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Association for Behavior Analysis International

The Association for Behavior Analysis International® (ABAI) is a nonprofit membership organization with the mission to contribute to the well-being of society by developing, enhancing, and supporting the growth and vitality of the science of behavior analysis through research, education, and practice.

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34th Annual Convention; Chicago, IL; 2008

Event Details

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Special Event #91
Presidential Scholar's Address: Marriage, Divorce and the Family
Saturday, May 24, 2008
5:00 PM–5:50 PM
Grand Ballroom
Chair: Janet S. Twyman (Headsprout)
Presidential Scholar's Address: Marriage, Divorce and the Family
GARY S. BECKER (University of Chicago)
Dr. Gary S. Becker earned a BA at Princeton University and a Ph.D. in economics at the University of Chicago. Becker was a professor at Columbia University from 1957 to 1969. He now holds joint appointments with the department of economics and sociology and the graduate school of business at the University of Chicago. Professor Becker has been applying economic analysis to understand consequential behavior of social significance for over fifty years. In addition, Becker was one of the founders of the principle that education is an investment in human capital. In 1992, Professor Becker received the Nobel Prize in Economics "for having extended the domain of microeconomic analysis to a wide range of human behavior and interaction, including nonmarket behavior." He has received many other prestigious awards, including the John Bates Clark Medal of the American Economic Association, the National Medal of Science, and most recently, the Presidential Medal of Freedom.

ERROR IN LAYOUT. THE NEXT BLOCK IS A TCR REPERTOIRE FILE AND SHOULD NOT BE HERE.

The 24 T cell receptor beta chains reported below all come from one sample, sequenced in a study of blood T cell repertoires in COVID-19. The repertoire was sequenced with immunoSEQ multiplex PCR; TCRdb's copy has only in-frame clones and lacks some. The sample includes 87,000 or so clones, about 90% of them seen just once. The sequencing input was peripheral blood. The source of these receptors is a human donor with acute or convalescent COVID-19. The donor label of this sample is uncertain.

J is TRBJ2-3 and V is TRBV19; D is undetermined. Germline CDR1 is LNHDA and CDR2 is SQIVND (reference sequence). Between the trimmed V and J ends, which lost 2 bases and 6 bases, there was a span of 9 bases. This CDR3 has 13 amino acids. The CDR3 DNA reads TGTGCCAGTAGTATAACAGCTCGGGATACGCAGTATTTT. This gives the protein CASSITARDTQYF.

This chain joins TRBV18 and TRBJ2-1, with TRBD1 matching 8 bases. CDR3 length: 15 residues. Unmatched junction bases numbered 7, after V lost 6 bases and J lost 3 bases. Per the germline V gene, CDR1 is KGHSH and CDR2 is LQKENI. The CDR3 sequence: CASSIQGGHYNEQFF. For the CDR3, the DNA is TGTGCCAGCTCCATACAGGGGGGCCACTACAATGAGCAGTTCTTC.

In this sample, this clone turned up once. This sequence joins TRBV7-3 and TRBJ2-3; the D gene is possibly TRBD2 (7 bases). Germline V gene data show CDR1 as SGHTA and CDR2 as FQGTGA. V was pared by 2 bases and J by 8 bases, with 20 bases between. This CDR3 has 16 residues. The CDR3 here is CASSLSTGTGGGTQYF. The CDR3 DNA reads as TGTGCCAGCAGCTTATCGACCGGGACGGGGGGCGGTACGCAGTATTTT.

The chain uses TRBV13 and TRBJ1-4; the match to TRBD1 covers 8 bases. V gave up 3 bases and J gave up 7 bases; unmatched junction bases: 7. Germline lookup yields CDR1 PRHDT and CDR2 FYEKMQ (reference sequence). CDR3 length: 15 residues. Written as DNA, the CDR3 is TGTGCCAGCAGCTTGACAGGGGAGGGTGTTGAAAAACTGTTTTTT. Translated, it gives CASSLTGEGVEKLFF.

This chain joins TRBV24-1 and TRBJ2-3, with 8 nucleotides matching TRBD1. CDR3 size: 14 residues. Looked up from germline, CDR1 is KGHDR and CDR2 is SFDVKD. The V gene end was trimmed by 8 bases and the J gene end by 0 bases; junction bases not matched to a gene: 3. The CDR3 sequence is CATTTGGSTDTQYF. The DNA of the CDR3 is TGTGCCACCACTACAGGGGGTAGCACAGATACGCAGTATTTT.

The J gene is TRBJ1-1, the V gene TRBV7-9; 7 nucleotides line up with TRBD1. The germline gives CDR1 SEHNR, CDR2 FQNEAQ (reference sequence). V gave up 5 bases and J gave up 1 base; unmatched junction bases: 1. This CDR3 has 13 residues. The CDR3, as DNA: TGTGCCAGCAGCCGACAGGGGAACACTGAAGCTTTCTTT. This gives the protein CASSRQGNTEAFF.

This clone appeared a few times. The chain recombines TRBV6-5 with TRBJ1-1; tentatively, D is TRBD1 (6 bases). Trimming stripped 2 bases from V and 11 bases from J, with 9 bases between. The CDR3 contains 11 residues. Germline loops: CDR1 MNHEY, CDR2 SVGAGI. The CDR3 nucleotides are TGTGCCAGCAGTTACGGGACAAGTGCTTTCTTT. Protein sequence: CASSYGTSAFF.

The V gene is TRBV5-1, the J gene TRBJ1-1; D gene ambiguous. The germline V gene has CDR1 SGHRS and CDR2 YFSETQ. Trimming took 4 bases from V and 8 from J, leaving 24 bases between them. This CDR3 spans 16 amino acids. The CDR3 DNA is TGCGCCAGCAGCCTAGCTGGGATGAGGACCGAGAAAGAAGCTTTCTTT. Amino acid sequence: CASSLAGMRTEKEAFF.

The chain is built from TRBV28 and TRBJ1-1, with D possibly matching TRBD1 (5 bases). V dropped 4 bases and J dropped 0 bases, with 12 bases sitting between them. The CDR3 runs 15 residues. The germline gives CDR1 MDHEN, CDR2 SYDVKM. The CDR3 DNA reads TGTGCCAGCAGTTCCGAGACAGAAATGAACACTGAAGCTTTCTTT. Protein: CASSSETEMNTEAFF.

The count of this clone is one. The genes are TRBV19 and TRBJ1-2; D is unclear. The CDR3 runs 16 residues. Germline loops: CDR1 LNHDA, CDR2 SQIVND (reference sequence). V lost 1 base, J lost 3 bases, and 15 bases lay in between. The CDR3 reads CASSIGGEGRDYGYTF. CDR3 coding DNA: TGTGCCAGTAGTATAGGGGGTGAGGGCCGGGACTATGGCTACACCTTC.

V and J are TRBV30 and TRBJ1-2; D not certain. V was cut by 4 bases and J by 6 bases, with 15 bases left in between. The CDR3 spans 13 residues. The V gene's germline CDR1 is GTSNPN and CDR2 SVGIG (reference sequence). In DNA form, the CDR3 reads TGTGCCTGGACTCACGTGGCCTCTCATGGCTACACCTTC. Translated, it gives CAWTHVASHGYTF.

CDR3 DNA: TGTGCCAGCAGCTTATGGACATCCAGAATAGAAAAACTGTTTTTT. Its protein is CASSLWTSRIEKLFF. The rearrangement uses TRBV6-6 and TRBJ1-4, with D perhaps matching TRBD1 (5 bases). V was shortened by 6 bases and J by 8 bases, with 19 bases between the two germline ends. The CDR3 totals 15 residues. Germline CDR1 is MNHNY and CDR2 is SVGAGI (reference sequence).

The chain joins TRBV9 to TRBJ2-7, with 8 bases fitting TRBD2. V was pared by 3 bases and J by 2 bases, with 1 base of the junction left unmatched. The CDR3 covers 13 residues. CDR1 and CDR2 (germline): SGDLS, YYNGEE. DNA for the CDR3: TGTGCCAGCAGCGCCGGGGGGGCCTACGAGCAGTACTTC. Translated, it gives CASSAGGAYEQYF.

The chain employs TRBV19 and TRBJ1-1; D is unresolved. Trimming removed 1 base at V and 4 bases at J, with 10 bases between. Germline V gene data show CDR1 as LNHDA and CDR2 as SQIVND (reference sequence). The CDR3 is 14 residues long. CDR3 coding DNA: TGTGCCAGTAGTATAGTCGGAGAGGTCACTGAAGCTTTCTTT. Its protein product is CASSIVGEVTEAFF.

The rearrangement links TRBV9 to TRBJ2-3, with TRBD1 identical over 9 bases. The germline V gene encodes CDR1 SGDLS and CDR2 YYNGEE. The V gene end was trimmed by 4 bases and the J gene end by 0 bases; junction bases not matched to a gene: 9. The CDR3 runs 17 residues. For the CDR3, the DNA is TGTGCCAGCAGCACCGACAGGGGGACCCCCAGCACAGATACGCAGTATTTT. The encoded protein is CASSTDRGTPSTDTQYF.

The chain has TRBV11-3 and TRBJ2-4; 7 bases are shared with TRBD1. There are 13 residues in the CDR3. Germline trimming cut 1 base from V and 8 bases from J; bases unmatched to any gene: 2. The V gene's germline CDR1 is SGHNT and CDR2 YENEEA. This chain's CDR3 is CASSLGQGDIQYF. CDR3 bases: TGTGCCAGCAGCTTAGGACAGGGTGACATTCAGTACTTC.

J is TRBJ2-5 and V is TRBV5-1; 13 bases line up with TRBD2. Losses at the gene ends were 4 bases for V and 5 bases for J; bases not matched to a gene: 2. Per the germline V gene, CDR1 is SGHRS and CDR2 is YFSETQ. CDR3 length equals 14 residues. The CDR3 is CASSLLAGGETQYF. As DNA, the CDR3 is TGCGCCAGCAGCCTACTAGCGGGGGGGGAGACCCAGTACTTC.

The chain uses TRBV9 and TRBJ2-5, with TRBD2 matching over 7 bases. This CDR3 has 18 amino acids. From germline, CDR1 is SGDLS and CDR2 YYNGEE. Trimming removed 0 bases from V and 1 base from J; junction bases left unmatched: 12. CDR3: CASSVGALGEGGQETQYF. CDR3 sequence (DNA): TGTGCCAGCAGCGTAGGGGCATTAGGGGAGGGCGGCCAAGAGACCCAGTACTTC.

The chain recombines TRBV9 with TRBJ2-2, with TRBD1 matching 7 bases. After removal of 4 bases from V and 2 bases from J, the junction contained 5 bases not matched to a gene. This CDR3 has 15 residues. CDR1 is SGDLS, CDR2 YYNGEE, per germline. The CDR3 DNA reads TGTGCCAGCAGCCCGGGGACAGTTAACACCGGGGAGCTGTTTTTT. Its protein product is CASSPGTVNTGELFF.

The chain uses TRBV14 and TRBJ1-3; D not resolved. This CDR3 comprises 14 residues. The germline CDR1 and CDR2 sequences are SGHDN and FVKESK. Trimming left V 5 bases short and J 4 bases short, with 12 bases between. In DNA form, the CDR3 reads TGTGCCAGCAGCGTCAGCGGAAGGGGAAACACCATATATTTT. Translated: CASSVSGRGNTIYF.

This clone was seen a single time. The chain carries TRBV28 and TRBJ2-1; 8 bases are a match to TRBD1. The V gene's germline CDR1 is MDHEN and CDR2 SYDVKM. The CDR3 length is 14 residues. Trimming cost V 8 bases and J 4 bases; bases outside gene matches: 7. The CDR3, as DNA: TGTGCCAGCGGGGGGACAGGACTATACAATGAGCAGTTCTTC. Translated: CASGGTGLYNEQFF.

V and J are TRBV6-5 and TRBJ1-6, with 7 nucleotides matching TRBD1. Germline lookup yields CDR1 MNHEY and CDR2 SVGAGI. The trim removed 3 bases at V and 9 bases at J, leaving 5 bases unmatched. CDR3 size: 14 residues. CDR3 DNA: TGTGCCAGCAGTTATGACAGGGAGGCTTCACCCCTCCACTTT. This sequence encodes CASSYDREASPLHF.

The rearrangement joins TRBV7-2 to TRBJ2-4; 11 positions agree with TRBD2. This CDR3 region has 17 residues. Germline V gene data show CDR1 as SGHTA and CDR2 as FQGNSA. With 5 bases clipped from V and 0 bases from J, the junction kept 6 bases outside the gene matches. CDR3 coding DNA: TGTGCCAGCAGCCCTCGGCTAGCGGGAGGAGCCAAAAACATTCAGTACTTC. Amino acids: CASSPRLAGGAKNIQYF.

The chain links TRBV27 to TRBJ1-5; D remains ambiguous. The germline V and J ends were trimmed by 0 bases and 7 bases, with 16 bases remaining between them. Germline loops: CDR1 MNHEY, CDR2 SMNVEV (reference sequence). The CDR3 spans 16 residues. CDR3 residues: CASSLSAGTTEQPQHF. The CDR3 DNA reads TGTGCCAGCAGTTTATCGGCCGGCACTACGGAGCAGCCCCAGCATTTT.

Abstract: Professor Becker's research program is founded on the idea that the behavior of an individual adheres to the same fundamental principles in a number of different areas. The same explanatory model should thus be applicable in analyzing highly diverse aspects of human behavior. His explanatory model is based on what he calls an economic approach, which he has applied to one area after another. This approach is characterized by the fact that individual agents—regardless of whether they are households, firms or other organizations—are assumed to behave rationally, i.e., purposefully, and that their behavior can be described as if they maximized a specific objective function, such as utility or wealth. Professor Becker has applied the principle of rational, optimizing behavior to areas where researchers formerly assumed that behavior is habitual and often downright irrational. His first book in 1957 explored The Economics of Discrimination. For his presentation at this year’s convention, Professor Becker will use economic analysis to explain marriage and divorce rates in the United States. Among the issues considered are the rise in divorce rates and the decline in marriage rates since the 1960's.
 
 

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